- Each year more than 7 million people visit Ohio’s portion of the Lake Erie basin for recreational purposes. However, poor water quality can limit recreational opportunities
- The tourism industry along Lake Erie provides 123,000 jobs and $3.7 billion in wages annually. Tourism, travel, and sport fishing contribute more than $14 billion a year in revenue to Ohio’s economy and $1.8 billion in federal, state, and local taxes. Pollution from runoff, point sources, and sewage overflows negatively impact Lake Erie’s tourism industry. Similarly, the Rocky and the Chagrin Rivers are a draw for their natural beauty, high water quality, and fishing opportunities.
- Lake Erie has more consumable fish than all the other Great Lakes combined. Lake Erie’s fishery supports 10,000 jobs per year and adds $1 billion annually to the surrounding local economies. Lake Erie is the Walleye Capital of the World—people come from all over the world to fish these waters.
- Increasingly, residents and businesses are looking to locate in places that provide an aesthetically pleasing, vibrant, and healthy setting. Businesses have found that they are more viable in places that are able to attract and retain both clients and employees, and places that encourage a healthier workforce. A healthy lake and beautiful river corridors with good access and recreation opportunities are critical to the region’s overall attractiveness to residents and businesses alike.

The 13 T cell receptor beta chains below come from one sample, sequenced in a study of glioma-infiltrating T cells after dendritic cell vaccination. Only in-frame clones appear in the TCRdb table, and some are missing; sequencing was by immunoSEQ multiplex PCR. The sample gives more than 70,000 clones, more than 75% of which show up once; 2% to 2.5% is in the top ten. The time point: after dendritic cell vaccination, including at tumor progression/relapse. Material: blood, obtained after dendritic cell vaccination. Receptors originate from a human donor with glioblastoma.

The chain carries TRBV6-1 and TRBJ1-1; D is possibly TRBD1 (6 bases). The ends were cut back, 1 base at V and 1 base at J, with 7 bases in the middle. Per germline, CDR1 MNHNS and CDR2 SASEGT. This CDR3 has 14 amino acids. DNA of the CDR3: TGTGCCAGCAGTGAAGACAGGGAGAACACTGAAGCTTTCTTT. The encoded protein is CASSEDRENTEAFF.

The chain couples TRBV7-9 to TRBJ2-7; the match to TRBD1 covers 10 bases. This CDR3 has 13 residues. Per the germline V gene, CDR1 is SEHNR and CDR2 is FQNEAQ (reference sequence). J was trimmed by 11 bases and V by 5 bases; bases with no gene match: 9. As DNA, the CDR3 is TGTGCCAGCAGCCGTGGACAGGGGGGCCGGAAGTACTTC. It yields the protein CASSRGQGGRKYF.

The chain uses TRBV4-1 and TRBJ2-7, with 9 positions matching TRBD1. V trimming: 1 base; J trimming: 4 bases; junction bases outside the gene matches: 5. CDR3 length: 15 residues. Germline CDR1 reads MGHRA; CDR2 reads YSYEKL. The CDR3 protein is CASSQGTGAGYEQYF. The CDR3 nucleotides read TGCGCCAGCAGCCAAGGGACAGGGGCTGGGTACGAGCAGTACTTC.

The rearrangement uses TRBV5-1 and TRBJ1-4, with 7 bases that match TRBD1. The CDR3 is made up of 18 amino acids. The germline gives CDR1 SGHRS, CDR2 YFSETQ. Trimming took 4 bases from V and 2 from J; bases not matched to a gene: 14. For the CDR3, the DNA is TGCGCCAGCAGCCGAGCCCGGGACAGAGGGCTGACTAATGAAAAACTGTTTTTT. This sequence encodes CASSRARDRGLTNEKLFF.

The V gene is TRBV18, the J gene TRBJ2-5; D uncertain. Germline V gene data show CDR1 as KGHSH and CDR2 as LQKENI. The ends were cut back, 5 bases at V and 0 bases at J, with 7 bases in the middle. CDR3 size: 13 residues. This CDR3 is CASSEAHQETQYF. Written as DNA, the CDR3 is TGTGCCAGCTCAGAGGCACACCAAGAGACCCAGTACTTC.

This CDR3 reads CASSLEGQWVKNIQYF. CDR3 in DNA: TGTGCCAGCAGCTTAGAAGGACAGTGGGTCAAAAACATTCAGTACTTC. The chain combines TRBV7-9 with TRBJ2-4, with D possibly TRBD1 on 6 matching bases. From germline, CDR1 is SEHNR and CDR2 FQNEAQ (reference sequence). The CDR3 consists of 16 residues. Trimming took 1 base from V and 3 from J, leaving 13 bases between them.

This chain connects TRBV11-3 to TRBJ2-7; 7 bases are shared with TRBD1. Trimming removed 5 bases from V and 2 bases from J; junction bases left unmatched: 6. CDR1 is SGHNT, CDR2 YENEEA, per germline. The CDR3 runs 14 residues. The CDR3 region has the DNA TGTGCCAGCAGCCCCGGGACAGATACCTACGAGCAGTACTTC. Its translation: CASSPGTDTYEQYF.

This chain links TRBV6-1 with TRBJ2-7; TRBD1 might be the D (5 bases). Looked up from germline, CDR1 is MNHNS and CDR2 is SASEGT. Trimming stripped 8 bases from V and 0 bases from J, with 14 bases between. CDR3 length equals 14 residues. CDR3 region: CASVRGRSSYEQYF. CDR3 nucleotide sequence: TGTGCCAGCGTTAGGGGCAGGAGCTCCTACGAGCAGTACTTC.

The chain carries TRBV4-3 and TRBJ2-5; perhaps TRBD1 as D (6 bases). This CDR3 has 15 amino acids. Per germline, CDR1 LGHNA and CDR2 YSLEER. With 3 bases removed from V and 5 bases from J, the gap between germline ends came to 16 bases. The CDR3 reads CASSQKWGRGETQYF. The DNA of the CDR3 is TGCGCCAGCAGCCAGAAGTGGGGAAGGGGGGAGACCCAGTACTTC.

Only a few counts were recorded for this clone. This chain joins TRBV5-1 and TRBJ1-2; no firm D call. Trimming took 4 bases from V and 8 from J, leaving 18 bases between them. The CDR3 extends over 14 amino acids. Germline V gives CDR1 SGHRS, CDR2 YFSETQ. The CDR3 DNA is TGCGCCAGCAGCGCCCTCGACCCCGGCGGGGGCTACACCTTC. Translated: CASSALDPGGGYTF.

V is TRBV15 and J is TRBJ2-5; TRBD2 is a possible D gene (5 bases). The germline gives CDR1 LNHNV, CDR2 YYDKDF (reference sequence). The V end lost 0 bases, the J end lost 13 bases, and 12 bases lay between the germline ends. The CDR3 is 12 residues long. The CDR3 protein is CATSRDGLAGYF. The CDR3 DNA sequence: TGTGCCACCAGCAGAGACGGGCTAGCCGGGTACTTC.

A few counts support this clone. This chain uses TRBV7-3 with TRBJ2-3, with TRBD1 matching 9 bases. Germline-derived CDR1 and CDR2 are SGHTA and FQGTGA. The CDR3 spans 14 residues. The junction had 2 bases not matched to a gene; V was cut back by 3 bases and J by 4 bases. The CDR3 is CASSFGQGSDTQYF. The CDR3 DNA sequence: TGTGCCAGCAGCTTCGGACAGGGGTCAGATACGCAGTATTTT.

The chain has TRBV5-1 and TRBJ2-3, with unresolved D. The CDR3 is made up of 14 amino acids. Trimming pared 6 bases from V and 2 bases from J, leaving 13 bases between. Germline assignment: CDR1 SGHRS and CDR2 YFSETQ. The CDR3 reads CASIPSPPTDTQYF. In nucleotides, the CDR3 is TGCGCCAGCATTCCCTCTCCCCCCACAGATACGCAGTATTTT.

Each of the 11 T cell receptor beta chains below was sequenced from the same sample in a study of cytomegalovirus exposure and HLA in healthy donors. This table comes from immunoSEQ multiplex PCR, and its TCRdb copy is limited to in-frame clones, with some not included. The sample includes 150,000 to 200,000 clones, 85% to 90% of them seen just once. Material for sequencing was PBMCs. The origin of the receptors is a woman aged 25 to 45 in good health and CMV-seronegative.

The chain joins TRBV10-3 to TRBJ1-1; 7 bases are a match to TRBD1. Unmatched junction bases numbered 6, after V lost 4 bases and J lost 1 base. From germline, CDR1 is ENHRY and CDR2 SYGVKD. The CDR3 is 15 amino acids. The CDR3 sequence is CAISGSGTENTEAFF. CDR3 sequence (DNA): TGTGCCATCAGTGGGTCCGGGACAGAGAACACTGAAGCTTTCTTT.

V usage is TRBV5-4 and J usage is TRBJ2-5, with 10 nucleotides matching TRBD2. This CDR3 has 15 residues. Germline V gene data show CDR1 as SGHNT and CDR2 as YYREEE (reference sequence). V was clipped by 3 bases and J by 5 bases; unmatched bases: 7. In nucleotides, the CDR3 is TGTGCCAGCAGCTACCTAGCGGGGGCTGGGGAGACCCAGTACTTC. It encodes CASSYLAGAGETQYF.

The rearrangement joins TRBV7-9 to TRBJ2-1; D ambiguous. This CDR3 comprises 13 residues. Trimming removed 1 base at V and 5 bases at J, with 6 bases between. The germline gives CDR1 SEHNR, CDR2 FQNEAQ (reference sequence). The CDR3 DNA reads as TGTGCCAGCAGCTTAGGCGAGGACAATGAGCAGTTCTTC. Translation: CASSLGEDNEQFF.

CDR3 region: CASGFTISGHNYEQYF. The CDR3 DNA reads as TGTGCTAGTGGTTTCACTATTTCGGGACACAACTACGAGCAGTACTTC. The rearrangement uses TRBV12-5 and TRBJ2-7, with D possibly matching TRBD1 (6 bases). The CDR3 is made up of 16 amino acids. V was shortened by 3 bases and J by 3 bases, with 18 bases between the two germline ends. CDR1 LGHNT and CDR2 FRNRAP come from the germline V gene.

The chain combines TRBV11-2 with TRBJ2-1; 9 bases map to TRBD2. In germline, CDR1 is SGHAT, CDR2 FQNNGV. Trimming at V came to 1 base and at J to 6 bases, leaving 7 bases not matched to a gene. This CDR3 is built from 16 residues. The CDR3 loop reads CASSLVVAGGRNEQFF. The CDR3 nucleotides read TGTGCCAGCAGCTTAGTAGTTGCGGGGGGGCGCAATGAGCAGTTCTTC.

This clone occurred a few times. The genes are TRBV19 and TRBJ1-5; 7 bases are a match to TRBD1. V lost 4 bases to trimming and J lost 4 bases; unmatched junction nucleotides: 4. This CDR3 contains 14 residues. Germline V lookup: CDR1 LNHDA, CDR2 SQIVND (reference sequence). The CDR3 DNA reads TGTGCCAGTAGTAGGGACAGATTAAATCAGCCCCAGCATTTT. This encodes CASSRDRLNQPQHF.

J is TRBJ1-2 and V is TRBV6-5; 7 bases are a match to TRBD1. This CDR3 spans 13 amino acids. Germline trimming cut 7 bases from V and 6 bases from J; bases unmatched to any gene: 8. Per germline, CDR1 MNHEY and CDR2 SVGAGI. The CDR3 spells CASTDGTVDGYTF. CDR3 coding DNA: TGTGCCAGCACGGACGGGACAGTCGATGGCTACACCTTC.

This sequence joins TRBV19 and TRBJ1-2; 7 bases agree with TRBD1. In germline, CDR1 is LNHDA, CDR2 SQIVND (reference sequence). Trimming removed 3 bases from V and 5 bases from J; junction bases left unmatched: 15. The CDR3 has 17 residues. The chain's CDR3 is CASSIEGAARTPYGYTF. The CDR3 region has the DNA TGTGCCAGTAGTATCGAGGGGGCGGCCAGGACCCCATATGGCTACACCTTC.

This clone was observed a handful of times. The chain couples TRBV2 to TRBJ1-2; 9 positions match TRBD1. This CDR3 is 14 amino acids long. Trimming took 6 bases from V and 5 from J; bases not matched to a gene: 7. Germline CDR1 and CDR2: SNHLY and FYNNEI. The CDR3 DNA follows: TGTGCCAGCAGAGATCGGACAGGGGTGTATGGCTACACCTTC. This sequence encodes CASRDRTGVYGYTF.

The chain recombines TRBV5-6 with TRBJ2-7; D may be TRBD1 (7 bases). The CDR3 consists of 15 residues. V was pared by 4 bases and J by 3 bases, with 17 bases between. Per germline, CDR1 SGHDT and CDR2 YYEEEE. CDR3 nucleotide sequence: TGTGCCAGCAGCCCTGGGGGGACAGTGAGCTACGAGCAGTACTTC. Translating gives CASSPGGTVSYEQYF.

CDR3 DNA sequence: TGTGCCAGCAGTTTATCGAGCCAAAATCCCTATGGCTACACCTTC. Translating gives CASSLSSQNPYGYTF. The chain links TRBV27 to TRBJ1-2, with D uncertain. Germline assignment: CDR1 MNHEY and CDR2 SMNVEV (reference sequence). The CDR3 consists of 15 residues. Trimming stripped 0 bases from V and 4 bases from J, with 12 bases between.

- Given the increasing frequency and severity of weather events due to climate change, water features and their surrounding corridors are even more important in providing ecosystem services that would otherwise cost thousands of dollars to landowners and governments, including flood mitigation and sediment control.
Recommendations for Communities and Landowners
Individuals and communities can assist in the protection of our Great Lake and associated waterways.
- Protect all streams and headwaters by establishing appropriate setbacks for each segment of the stream. Headwaters need larger setbacks to provide adequate protection.
- Adopt and enforce codes that encourage best management practices and low impact development, particularly in riparian areas and floodplains.
- Permit downspout disconnects that allow homeowners to divert storm water runoff from their home to a rain barrel or lawn rather than the storm sewer. Encourage and incentivize storm water retention on property with installation of rain gardens and/or rain barrels. The Northeast Ohio Regional Sewer District offers a credit for residential stormwater diversion measures.